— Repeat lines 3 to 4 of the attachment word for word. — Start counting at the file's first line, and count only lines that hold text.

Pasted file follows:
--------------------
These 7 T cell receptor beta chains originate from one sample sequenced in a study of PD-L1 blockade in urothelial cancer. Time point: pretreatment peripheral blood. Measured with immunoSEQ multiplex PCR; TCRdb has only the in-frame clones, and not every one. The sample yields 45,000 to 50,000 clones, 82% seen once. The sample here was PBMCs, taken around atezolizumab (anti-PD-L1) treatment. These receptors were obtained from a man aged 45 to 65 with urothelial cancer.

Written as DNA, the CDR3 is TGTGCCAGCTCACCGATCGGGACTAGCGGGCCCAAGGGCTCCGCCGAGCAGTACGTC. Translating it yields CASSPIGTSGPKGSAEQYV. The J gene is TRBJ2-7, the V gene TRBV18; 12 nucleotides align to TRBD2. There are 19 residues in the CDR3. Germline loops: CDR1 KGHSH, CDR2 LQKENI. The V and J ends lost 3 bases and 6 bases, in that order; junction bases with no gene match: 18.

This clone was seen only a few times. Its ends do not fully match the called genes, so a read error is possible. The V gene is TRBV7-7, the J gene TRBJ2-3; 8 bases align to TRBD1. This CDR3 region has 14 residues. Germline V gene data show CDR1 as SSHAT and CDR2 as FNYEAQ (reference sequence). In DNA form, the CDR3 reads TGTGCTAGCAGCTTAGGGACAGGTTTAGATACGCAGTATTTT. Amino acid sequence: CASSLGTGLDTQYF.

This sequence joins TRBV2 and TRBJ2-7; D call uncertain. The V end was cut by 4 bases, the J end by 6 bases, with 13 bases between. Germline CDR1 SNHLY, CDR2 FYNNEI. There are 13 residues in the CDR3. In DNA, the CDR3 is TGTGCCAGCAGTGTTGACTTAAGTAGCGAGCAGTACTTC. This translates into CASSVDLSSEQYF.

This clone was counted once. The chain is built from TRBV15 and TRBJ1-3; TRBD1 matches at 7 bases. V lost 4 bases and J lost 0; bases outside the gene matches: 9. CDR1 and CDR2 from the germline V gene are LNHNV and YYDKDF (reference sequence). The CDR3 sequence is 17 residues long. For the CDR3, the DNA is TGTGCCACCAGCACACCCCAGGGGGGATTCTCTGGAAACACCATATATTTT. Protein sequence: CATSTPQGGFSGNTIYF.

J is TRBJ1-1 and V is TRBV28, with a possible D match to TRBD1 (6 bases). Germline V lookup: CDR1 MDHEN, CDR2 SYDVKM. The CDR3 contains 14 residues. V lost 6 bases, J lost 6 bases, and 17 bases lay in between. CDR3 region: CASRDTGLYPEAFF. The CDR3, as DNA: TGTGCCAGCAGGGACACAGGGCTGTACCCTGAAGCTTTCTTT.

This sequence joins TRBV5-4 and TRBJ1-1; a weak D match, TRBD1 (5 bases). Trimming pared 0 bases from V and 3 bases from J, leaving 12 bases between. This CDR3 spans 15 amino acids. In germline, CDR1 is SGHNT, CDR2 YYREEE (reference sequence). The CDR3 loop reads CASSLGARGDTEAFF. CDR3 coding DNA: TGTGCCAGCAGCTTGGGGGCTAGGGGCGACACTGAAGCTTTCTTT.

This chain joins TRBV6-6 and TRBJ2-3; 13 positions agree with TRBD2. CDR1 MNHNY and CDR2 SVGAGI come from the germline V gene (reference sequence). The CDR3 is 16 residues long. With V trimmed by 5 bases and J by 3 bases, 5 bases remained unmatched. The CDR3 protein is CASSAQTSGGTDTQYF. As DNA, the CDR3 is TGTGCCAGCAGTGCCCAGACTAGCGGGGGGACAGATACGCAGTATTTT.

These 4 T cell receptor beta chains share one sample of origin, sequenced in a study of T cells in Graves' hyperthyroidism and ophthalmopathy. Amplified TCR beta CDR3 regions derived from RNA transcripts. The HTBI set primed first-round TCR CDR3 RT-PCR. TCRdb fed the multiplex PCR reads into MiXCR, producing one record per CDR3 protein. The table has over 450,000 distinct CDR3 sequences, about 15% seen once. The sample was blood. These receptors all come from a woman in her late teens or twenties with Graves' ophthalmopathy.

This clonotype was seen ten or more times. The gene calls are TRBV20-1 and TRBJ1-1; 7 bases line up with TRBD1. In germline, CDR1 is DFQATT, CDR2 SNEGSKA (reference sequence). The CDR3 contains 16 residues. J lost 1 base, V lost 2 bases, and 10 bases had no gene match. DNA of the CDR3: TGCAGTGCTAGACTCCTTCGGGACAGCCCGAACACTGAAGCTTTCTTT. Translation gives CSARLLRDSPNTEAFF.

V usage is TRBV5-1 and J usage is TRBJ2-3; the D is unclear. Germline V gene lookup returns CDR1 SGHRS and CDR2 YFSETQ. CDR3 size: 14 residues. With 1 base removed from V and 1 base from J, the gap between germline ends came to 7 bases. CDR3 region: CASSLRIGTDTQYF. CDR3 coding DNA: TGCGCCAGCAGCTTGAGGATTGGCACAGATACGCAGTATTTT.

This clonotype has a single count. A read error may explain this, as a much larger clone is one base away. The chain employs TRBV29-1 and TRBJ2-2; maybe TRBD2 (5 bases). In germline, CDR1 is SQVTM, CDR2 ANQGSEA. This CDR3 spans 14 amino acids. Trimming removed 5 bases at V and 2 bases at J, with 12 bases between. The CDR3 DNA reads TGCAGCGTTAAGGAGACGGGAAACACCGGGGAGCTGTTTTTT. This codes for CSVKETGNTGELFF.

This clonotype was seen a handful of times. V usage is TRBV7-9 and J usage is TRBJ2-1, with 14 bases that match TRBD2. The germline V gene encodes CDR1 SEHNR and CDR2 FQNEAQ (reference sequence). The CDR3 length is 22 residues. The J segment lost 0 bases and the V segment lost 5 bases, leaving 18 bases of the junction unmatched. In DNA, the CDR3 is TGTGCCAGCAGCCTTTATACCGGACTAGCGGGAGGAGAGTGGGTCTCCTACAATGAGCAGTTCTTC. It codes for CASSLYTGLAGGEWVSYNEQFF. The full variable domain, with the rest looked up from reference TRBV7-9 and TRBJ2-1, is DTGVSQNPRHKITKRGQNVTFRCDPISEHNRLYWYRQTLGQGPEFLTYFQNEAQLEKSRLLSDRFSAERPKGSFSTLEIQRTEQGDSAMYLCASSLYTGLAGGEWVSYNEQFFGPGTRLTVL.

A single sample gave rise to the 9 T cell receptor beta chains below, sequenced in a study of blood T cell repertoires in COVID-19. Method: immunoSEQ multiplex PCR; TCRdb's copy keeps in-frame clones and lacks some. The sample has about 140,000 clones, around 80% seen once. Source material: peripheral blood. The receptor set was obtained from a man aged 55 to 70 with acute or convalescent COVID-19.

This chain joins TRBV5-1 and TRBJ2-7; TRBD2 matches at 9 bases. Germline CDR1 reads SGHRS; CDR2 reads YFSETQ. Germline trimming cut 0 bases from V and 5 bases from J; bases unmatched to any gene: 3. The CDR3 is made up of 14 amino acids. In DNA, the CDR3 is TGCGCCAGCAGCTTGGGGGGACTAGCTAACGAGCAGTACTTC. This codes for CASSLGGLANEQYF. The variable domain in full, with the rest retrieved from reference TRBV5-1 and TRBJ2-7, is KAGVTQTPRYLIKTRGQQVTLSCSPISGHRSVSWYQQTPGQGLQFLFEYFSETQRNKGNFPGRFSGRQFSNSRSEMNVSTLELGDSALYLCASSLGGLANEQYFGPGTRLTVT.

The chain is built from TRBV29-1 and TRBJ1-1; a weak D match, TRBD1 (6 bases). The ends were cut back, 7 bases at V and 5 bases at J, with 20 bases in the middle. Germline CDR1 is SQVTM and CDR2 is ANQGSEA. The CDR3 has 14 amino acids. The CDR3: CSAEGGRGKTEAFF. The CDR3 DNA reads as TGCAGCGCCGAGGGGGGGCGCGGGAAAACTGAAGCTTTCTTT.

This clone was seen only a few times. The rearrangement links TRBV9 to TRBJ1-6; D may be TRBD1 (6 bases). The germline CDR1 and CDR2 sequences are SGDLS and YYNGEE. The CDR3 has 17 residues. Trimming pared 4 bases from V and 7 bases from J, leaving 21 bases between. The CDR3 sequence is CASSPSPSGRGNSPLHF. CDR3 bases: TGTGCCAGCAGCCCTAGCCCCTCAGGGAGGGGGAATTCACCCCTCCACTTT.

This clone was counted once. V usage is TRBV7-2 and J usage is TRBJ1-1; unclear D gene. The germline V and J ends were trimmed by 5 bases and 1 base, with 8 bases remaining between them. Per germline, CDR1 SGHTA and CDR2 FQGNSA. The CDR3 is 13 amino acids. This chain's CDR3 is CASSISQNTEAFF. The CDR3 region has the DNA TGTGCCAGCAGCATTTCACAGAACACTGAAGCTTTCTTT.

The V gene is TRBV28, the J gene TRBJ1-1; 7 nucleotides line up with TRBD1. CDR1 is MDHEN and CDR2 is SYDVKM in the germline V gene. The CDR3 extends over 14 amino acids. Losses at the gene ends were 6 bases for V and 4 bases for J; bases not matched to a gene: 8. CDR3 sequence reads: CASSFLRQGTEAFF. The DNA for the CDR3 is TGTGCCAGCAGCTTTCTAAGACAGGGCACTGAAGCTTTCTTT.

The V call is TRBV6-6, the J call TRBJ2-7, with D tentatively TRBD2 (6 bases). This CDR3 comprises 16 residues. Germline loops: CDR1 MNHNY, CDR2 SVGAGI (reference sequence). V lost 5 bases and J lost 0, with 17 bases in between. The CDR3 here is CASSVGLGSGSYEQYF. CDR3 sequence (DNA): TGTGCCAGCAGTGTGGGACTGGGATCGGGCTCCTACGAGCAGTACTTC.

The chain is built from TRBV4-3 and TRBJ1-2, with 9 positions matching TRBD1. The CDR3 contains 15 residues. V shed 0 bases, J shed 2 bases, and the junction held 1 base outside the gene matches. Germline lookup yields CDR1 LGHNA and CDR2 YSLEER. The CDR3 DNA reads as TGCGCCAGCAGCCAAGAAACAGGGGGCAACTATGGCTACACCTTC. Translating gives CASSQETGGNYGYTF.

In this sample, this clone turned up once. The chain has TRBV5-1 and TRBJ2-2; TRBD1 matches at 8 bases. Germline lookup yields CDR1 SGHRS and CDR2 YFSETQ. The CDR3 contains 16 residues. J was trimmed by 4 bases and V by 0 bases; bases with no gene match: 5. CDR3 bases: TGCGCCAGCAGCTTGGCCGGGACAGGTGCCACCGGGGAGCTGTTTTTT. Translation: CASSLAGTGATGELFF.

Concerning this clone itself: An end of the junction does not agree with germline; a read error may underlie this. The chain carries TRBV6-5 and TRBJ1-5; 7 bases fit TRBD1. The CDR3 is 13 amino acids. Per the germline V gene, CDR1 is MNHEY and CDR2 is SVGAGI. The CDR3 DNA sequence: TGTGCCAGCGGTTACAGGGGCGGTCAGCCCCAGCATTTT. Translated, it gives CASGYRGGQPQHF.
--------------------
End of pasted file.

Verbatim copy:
This clone was seen only a few times. Its ends do not fully match the called genes, so a read error is possible. The V gene is TRBV7-7, the J gene TRBJ2-3; 8 bases align to TRBD1. This CDR3 region has 14 residues. Germline V gene data show CDR1 as SSHAT and CDR2 as FNYEAQ (reference sequence). In DNA form, the CDR3 reads TGTGCTAGCAGCTTAGGGACAGGTTTAGATACGCAGTATTTT. Amino acid sequence: CASSLGTGLDTQYF.

This sequence joins TRBV2 and TRBJ2-7; D call uncertain. The V end was cut by 4 bases, the J end by 6 bases, with 13 bases between. Germline CDR1 SNHLY, CDR2 FYNNEI. There are 13 residues in the CDR3. In DNA, the CDR3 is TGTGCCAGCAGTGTTGACTTAAGTAGCGAGCAGTACTTC. This translates into CASSVDLSSEQYF.